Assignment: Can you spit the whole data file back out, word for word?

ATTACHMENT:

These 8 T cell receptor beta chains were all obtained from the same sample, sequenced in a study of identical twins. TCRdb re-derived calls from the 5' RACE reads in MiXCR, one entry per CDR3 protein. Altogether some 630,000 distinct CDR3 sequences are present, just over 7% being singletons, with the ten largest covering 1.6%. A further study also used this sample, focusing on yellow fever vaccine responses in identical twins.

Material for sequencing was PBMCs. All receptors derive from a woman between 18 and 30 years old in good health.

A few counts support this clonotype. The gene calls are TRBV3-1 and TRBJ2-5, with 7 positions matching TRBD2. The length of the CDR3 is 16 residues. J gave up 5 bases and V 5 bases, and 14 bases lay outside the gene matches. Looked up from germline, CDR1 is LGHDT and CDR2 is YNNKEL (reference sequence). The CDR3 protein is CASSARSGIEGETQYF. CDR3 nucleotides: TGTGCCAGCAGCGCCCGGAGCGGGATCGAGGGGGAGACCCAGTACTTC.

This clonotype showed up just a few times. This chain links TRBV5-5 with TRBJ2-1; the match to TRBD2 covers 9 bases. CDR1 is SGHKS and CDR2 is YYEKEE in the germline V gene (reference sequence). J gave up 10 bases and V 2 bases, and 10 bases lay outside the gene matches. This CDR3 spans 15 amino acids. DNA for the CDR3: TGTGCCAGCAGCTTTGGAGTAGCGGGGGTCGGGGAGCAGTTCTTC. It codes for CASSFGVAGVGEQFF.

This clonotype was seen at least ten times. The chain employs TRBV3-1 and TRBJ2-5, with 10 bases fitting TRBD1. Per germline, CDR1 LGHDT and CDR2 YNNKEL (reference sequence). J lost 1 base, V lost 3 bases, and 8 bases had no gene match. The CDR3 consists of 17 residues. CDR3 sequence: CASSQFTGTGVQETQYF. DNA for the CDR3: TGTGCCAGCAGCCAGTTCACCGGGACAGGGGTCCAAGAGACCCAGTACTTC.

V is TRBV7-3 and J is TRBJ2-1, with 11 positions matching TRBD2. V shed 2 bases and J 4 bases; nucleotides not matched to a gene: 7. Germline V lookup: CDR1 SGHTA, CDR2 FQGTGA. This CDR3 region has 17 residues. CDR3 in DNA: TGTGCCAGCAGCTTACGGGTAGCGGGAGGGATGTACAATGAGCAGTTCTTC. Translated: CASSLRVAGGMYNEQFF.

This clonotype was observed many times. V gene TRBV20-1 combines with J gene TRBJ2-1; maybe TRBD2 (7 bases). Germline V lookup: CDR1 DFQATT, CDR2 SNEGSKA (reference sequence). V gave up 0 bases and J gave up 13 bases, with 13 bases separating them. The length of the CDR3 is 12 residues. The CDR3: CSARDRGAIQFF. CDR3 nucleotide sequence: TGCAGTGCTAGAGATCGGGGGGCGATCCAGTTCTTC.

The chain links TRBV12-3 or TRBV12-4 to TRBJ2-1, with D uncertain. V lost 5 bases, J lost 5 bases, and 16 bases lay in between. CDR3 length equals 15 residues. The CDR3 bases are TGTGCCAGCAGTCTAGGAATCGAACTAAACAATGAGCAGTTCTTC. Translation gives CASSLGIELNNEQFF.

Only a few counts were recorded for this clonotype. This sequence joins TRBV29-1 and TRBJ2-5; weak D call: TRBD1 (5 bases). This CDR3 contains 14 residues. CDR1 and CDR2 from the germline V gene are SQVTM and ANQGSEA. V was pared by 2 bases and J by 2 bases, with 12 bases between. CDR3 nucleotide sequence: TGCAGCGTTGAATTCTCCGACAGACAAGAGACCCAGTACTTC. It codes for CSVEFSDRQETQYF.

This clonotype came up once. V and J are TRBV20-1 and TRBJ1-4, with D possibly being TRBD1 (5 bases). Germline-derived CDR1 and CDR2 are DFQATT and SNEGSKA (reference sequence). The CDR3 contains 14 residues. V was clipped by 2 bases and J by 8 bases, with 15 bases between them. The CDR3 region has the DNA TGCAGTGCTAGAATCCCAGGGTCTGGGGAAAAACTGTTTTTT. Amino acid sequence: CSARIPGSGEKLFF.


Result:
These 8 T cell receptor beta chains were all obtained from the same sample, sequenced in a study of identical twins. TCRdb re-derived calls from the 5' RACE reads in MiXCR, one entry per CDR3 protein. Altogether some 630,000 distinct CDR3 sequences are present, just over 7% being singletons, with the ten largest covering 1.6%. A further study also used this sample, focusing on yellow fever vaccine responses in identical twins.

Material for sequencing was PBMCs. All receptors derive from a woman between 18 and 30 years old in good health.

A few counts support this clonotype. The gene calls are TRBV3-1 and TRBJ2-5, with 7 positions matching TRBD2. The length of the CDR3 is 16 residues. J gave up 5 bases and V 5 bases, and 14 bases lay outside the gene matches. Looked up from germline, CDR1 is LGHDT and CDR2 is YNNKEL (reference sequence). The CDR3 protein is CASSARSGIEGETQYF. CDR3 nucleotides: TGTGCCAGCAGCGCCCGGAGCGGGATCGAGGGGGAGACCCAGTACTTC.

This clonotype showed up just a few times. This chain links TRBV5-5 with TRBJ2-1; the match to TRBD2 covers 9 bases. CDR1 is SGHKS and CDR2 is YYEKEE in the germline V gene (reference sequence). J gave up 10 bases and V 2 bases, and 10 bases lay outside the gene matches. This CDR3 spans 15 amino acids. DNA for the CDR3: TGTGCCAGCAGCTTTGGAGTAGCGGGGGTCGGGGAGCAGTTCTTC. It codes for CASSFGVAGVGEQFF.

This clonotype was seen at least ten times. The chain employs TRBV3-1 and TRBJ2-5, with 10 bases fitting TRBD1. Per germline, CDR1 LGHDT and CDR2 YNNKEL (reference sequence). J lost 1 base, V lost 3 bases, and 8 bases had no gene match. The CDR3 consists of 17 residues. CDR3 sequence: CASSQFTGTGVQETQYF. DNA for the CDR3: TGTGCCAGCAGCCAGTTCACCGGGACAGGGGTCCAAGAGACCCAGTACTTC.

V is TRBV7-3 and J is TRBJ2-1, with 11 positions matching TRBD2. V shed 2 bases and J 4 bases; nucleotides not matched to a gene: 7. Germline V lookup: CDR1 SGHTA, CDR2 FQGTGA. This CDR3 region has 17 residues. CDR3 in DNA: TGTGCCAGCAGCTTACGGGTAGCGGGAGGGATGTACAATGAGCAGTTCTTC. Translated: CASSLRVAGGMYNEQFF.

This clonotype was observed many times. V gene TRBV20-1 combines with J gene TRBJ2-1; maybe TRBD2 (7 bases). Germline V lookup: CDR1 DFQATT, CDR2 SNEGSKA (reference sequence). V gave up 0 bases and J gave up 13 bases, with 13 bases separating them. The length of the CDR3 is 12 residues. The CDR3: CSARDRGAIQFF. CDR3 nucleotide sequence: TGCAGTGCTAGAGATCGGGGGGCGATCCAGTTCTTC.

The chain links TRBV12-3 or TRBV12-4 to TRBJ2-1, with D uncertain. V lost 5 bases, J lost 5 bases, and 16 bases lay in between. CDR3 length equals 15 residues. The CDR3 bases are TGTGCCAGCAGTCTAGGAATCGAACTAAACAATGAGCAGTTCTTC. Translation gives CASSLGIELNNEQFF.

Only a few counts were recorded for this clonotype. This sequence joins TRBV29-1 and TRBJ2-5; weak D call: TRBD1 (5 bases). This CDR3 contains 14 residues. CDR1 and CDR2 from the germline V gene are SQVTM and ANQGSEA. V was pared by 2 bases and J by 2 bases, with 12 bases between. CDR3 nucleotide sequence: TGCAGCGTTGAATTCTCCGACAGACAAGAGACCCAGTACTTC. It codes for CSVEFSDRQETQYF.

This clonotype came up once. V and J are TRBV20-1 and TRBJ1-4, with D possibly being TRBD1 (5 bases). Germline-derived CDR1 and CDR2 are DFQATT and SNEGSKA (reference sequence). The CDR3 contains 14 residues. V was clipped by 2 bases and J by 8 bases, with 15 bases between them. The CDR3 region has the DNA TGCAGTGCTAGAATCCCAGGGTCTGGGGAAAAACTGTTTTTT. Amino acid sequence: CSARIPGSGEKLFF.